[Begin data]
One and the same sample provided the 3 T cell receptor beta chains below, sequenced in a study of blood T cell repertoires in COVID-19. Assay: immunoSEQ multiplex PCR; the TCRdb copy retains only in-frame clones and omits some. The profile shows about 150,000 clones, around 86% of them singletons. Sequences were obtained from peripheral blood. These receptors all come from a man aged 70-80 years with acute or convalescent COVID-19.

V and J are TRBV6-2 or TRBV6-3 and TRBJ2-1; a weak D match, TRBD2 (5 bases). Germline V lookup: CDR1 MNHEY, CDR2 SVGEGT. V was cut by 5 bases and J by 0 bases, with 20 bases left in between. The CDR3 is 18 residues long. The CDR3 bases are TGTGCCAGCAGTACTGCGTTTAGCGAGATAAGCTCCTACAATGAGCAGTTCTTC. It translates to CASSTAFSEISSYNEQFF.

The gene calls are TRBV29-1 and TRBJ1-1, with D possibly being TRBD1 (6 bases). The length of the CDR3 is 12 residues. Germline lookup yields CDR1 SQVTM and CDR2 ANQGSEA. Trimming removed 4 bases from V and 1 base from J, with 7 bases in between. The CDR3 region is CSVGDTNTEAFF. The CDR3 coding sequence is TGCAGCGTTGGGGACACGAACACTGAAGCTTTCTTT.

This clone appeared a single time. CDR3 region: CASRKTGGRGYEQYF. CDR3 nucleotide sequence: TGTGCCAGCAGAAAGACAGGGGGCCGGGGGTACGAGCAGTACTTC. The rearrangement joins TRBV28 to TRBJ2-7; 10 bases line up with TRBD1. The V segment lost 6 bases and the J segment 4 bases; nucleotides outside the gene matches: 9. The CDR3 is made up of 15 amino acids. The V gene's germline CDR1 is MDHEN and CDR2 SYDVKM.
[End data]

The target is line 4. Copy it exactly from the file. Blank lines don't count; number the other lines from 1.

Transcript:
This clone appeared a single time. CDR3 region: CASRKTGGRGYEQYF. CDR3 nucleotide sequence: TGTGCCAGCAGAAAGACAGGGGGCCGGGGGTACGAGCAGTACTTC. The rearrangement joins TRBV28 to TRBJ2-7; 10 bases line up with TRBD1. The V segment lost 6 bases and the J segment 4 bases; nucleotides outside the gene matches: 9. The CDR3 is made up of 15 amino acids. The V gene's germline CDR1 is MDHEN and CDR2 SYDVKM.